Two self-confessed zealots are sitting in a north London café, drinking tea and tub-thumping. Luckily there’s no need to duck to avoid flying crockery, for these two are singing from exactly the same hymn sheet.
Money-saving expert Martin Lewis has spent the past ten years trying to teach people how to save money in every area of life via his MoneySavingExpert.com website. And chef Jamie Oliver, always keenly aware of his fans’ need to budget, is launching a new Channel 4 series to help people cut down on their food bills. RT got them together to discuss their ideas for helping home cooks to tackle the recession head-on. Read excerpts from the interview, then watch the video below.
Jamie Oliver: It’s not easy to get people to think about the money they spend on food. But they do if you say, “Guys, after your mortgage, the second largest amount of money you’re going to spend in your life is what you spend in your supermarket.” The average person is much more loyal to a supermarket than any religion or brand.
Martin Lewis: Exactly. I say, “Imagine if instead of spending £100 each week, you were billed once a year, and it came in at £5,200. Then you’d start saying, “How do I cut this down?” You have to think about it annually. Then you realise the significance of it as a bill.
Jamie: The average waste for a family is 40 per cent, which is phenomenal. Before you start talking about saving money on buying food, you need to look at what you’re wasting. Think about shopping smartly, buying non- perishables in bulk, what you can freeze, and that it’s OK to use food after the “sell-by” date.
Martin: Whenever I’ve asked people to “downshift” from a brand – from luxury to supermarket own, or supermarket own to “value” – they say it’s not as good or not as healthy. Do people worry about cut-price recipes?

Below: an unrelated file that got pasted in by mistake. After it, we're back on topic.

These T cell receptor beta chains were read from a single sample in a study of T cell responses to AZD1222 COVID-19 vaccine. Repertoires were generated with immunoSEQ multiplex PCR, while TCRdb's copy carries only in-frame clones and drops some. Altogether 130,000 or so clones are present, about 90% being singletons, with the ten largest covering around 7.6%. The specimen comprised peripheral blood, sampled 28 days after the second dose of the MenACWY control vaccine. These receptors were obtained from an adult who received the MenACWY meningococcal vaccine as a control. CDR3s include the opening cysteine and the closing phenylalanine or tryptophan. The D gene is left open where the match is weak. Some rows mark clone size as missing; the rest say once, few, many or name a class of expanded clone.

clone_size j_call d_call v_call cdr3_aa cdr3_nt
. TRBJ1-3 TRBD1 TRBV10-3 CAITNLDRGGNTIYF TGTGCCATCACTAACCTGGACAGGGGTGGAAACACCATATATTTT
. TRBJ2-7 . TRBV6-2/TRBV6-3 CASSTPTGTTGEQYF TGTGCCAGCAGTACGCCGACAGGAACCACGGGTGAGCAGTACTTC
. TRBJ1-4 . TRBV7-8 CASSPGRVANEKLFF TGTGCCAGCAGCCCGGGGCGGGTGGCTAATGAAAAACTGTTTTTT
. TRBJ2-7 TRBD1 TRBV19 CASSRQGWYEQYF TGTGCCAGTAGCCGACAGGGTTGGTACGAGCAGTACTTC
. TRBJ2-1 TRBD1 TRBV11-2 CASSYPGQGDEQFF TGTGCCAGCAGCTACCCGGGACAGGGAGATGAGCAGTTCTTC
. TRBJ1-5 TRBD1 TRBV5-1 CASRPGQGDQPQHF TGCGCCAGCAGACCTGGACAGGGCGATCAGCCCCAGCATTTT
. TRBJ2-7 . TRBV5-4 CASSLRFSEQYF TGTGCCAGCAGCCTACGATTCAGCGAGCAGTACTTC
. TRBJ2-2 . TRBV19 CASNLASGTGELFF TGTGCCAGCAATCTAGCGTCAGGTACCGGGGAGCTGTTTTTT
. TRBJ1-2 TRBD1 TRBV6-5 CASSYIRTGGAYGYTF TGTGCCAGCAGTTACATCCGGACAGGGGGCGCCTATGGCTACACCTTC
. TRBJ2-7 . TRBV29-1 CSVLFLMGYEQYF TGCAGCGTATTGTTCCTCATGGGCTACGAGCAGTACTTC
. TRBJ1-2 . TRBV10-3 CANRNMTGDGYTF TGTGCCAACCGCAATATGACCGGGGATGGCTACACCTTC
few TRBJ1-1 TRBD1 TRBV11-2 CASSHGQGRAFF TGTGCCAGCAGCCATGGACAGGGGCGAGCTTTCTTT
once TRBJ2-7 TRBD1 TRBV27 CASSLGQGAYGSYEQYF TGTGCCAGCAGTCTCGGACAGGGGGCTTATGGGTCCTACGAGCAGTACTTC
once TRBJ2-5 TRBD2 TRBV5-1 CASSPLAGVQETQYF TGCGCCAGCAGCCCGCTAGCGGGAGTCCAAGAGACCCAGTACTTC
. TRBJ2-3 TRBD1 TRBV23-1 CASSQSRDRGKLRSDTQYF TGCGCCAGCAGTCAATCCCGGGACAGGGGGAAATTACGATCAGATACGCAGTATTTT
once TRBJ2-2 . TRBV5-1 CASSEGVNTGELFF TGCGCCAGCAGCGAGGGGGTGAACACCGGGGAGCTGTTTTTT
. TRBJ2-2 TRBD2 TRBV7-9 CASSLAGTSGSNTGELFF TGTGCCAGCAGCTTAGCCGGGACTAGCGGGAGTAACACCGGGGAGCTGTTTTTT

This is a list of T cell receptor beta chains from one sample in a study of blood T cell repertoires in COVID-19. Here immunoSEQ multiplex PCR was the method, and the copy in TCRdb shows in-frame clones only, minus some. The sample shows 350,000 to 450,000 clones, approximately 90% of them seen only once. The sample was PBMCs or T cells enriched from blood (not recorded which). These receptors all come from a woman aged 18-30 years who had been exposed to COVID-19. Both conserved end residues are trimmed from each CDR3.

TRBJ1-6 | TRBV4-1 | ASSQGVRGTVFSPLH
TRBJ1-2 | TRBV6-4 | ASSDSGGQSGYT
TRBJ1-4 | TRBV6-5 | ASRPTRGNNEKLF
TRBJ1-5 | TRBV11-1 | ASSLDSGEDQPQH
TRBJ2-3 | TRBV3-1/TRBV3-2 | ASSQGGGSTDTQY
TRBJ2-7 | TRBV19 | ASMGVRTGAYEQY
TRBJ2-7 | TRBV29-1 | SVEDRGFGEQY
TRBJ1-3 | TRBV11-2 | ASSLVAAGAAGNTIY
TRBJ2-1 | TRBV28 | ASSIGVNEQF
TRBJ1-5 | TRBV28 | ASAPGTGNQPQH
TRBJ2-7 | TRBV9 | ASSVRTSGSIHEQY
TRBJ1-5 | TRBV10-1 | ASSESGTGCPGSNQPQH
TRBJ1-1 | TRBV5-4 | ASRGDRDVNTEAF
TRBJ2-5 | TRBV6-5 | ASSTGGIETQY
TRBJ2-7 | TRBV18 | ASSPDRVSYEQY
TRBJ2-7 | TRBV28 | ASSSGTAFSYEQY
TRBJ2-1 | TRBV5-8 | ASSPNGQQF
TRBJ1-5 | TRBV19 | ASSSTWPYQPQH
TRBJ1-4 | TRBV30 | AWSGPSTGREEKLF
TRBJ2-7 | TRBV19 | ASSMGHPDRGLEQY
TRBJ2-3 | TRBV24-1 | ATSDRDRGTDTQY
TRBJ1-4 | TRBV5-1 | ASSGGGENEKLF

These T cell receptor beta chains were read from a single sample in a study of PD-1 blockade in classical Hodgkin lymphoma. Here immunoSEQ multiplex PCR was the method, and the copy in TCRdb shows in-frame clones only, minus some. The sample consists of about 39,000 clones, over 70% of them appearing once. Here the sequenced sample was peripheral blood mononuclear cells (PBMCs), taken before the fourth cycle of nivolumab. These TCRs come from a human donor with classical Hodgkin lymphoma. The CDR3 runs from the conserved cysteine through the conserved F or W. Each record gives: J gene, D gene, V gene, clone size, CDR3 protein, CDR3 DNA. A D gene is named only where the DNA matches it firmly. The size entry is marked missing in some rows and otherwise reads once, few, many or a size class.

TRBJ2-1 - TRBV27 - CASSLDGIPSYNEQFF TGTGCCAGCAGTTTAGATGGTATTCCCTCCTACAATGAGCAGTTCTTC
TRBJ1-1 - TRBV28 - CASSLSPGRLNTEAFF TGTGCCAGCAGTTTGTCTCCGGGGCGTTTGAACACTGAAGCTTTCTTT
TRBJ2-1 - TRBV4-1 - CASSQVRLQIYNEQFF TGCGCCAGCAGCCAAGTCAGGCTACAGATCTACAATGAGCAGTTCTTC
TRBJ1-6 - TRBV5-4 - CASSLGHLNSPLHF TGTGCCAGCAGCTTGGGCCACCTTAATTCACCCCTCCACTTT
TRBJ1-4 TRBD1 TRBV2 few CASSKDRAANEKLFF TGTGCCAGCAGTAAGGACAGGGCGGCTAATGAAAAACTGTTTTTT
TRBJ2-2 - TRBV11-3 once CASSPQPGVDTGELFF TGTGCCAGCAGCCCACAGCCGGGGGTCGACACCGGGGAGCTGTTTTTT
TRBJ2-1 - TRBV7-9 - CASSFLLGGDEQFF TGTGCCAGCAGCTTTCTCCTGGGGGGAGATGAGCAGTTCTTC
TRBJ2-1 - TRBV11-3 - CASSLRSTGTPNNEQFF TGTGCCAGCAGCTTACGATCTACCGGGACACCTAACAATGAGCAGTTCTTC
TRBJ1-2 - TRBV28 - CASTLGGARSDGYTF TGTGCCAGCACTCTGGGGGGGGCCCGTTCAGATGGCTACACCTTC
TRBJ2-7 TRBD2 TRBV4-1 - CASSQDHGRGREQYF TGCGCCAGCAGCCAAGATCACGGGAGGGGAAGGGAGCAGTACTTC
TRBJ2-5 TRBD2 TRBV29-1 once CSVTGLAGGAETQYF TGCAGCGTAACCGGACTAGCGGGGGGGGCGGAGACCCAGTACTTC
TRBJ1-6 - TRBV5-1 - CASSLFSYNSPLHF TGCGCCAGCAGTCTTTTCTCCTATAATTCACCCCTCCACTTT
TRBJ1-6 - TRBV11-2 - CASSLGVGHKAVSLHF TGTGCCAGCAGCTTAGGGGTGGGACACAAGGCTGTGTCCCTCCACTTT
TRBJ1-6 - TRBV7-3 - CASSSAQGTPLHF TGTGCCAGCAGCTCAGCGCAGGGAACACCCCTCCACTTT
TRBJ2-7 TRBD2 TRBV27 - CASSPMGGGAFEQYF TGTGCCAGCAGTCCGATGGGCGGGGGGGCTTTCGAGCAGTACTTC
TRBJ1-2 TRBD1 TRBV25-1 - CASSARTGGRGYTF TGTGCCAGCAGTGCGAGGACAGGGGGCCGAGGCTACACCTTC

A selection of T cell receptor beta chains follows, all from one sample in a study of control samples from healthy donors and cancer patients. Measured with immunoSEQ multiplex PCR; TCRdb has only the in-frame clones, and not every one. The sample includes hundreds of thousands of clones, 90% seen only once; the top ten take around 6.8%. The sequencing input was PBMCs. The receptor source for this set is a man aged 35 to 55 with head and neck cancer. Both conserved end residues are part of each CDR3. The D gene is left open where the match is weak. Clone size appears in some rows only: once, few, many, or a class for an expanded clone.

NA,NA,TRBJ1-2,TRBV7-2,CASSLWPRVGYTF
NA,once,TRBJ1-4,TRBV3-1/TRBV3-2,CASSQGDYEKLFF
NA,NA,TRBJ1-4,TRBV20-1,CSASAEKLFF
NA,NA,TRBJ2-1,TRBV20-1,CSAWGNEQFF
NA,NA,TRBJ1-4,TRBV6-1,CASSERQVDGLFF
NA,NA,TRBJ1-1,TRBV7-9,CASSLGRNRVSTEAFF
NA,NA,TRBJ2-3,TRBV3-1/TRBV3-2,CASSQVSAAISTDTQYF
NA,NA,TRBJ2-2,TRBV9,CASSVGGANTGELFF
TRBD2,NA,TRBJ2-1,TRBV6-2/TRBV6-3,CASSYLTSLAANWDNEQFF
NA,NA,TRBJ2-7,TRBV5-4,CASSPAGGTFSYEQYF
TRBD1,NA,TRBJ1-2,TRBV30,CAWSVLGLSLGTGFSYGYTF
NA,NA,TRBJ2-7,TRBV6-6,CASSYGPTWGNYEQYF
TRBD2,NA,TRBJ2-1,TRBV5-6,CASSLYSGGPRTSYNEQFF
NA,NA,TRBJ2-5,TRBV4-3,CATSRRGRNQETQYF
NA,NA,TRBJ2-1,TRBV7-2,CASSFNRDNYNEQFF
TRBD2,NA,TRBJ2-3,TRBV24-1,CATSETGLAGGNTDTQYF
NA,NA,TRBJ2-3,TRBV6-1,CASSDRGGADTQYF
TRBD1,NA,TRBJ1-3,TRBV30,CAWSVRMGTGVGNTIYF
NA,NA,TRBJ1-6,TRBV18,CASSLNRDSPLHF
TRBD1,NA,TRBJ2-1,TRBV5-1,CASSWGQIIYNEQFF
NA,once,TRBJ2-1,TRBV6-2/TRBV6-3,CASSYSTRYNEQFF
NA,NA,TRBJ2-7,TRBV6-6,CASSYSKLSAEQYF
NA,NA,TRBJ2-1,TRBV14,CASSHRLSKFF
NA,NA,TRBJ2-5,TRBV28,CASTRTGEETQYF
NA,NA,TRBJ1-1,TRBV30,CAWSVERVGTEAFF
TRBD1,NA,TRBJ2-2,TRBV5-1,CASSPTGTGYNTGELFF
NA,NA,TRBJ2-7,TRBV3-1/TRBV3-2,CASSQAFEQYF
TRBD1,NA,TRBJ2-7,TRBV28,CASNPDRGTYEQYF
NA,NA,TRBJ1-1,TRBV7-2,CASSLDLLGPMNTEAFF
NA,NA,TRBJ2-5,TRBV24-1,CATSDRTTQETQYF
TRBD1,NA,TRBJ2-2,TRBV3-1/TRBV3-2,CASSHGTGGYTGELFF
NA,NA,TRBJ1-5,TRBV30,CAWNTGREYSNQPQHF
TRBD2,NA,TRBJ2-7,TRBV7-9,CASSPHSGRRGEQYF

Jamie: Some of the most inspirational food in the world comes from areas where people are financially challenged. The flavour comes from a cheap cut of meat, or something that’s slow-cooked, or an amazing texture’s been made out of leftover stale bread. I’m not judgemental, but I’ve spent a lot of time in poor communities, and I find it quite hard to talk about modern-day poverty. You might remember that scene in Ministry of Food, with the mum and the kid eating chips and cheese out of styrofoam containers, and behind them is a massive f***ing TV. It just didn’t weigh up.
Martin: But there’s no point saying this stuff if people don’t trust us. I bet you get that, too – “I’m not sure that’ll work but I’ll give it a go, Jamie, because I trust you.”
Jamie: Definitely. Every recipe I write costs £2,000 in testing, using different appliances and pots and pans, so that they actually work for people cooking them at home. The average cost of every meal in my new book is £1.38 per portion. If you compare that to a large Big Mac Meal, which is around £4.50, that’s nearly £20 for a family of four. A large KFC bucket is £15.99.